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Vote on NYC Thomas Jefferson statue expected today

NEW YORK CITY (WABC) — Today we could learn the fate of a statue of Thomas Jefferson at New York City Hall that has sparked controversy.

The Public Design Commission will hold a public meeting then vote on whether or not to remove the statue.

This latest battle to remove the statue came after City Council sent a letter to Mayor Bill de Blasio in June 2020 calling for the statue’s removal.

The fight, though, has been years in the making. It centers on the fact that Jefferson was a slave owner.

The city’s 11-member Public Design Commission will review public comment today and then vote on whether to remove the statue from city hall.

If the removal is approved, the statue will likely be moved to the New York Historical Society.

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De Blasio has shared his own views of Jefferson, calling the founding father “complex.”

“The thing that is so troubling to people is that even someone who understood so deeply the values of freedom and human dignity and the value of each life was still a slave owner,” the mayor said. “And I understand why that profoundly bothers people.”

The city council’s Black, Latino and Asian caucus released a statement, saying in part:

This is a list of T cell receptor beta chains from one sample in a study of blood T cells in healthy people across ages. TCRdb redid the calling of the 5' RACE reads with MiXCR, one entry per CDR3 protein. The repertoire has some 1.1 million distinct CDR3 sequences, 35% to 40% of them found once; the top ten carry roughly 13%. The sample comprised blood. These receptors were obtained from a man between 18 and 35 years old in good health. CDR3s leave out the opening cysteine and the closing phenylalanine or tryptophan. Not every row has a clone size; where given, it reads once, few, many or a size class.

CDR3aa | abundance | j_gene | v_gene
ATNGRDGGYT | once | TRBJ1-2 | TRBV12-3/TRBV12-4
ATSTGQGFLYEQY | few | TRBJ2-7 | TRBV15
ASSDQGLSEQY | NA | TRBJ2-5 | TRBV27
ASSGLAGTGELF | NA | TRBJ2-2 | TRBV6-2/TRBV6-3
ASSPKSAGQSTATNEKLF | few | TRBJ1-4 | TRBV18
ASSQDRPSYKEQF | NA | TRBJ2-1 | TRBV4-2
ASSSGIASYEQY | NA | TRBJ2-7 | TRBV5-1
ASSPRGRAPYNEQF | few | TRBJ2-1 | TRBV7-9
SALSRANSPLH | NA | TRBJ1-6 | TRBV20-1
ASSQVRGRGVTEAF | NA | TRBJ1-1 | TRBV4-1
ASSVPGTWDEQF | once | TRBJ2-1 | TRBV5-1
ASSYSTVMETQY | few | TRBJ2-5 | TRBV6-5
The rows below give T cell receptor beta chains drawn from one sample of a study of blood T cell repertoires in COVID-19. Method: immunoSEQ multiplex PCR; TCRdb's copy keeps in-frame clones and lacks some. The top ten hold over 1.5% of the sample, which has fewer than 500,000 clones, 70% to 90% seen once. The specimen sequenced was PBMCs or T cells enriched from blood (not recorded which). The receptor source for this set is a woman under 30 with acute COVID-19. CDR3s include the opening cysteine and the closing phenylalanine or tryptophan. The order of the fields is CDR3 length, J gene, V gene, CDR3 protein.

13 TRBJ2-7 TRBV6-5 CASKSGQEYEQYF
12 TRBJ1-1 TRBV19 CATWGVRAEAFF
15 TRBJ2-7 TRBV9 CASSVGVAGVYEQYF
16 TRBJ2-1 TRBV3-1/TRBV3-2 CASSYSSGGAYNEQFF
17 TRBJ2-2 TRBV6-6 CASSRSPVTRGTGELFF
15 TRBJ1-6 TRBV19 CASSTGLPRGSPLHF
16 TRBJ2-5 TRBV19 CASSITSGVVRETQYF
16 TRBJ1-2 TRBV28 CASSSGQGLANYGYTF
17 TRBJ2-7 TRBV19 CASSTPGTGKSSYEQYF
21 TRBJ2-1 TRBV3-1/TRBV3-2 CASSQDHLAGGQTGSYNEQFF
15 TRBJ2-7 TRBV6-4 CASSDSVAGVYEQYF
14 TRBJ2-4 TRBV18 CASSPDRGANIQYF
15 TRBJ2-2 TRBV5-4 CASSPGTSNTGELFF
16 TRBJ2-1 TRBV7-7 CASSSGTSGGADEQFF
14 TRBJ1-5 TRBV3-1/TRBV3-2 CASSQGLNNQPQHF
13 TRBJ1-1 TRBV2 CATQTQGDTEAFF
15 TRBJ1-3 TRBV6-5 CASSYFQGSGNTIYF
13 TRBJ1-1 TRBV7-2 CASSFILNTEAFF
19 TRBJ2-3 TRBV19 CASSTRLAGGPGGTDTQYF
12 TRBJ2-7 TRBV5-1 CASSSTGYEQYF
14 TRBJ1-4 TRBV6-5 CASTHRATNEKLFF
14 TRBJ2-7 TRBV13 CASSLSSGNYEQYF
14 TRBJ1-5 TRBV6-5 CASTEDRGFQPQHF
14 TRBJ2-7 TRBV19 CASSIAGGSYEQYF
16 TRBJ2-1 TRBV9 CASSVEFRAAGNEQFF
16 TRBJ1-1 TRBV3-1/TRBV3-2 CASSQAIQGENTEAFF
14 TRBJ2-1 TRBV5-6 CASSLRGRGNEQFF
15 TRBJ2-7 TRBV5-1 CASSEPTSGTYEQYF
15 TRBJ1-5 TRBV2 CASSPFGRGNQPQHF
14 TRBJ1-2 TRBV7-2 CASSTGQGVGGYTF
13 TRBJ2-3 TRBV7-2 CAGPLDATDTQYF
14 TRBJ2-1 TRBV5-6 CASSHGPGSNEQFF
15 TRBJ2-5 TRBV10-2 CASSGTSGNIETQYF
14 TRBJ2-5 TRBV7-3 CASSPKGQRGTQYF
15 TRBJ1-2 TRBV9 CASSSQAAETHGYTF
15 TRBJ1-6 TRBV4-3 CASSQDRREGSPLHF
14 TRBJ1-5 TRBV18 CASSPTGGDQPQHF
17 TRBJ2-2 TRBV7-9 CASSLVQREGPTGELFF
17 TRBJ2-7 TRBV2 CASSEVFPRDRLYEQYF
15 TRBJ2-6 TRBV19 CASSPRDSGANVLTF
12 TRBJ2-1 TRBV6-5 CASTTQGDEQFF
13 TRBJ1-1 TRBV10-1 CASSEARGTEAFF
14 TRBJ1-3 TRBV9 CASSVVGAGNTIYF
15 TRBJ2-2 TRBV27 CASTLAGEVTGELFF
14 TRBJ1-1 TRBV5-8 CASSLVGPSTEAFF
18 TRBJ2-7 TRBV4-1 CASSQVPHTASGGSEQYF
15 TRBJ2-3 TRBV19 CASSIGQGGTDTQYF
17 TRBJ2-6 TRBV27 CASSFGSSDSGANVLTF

“This Administration owes it to the more than five million New Yorkers of color our members – past, present and future – represent, to resolve that the individuals memorialized within the confines of our People’s House be reflective not only of the best traditions of our city’s history and its diversity but unquestionable character.”

Not everyone supports removing the statue, and it has become an issue in the NYC mayoral race.

Candidates Curtis Sliwa and Eric Adams both shared their thoughts on the matter.

“Do we suddenly wipe out the images, the markings, the names of all those great patriots because they were slaveholders and slave holding was quite common at that time?” said Sliwa.

Adams released a statement saying in part, “There are a number of appropriate figures to honor in our seat of government who are more directly meaningful to our people and are more reflective of our city’s history than Thomas Jefferson.”

The Public Design Commission’s hearing will be held via Zoom starting at 1:20 p.m. Monday.

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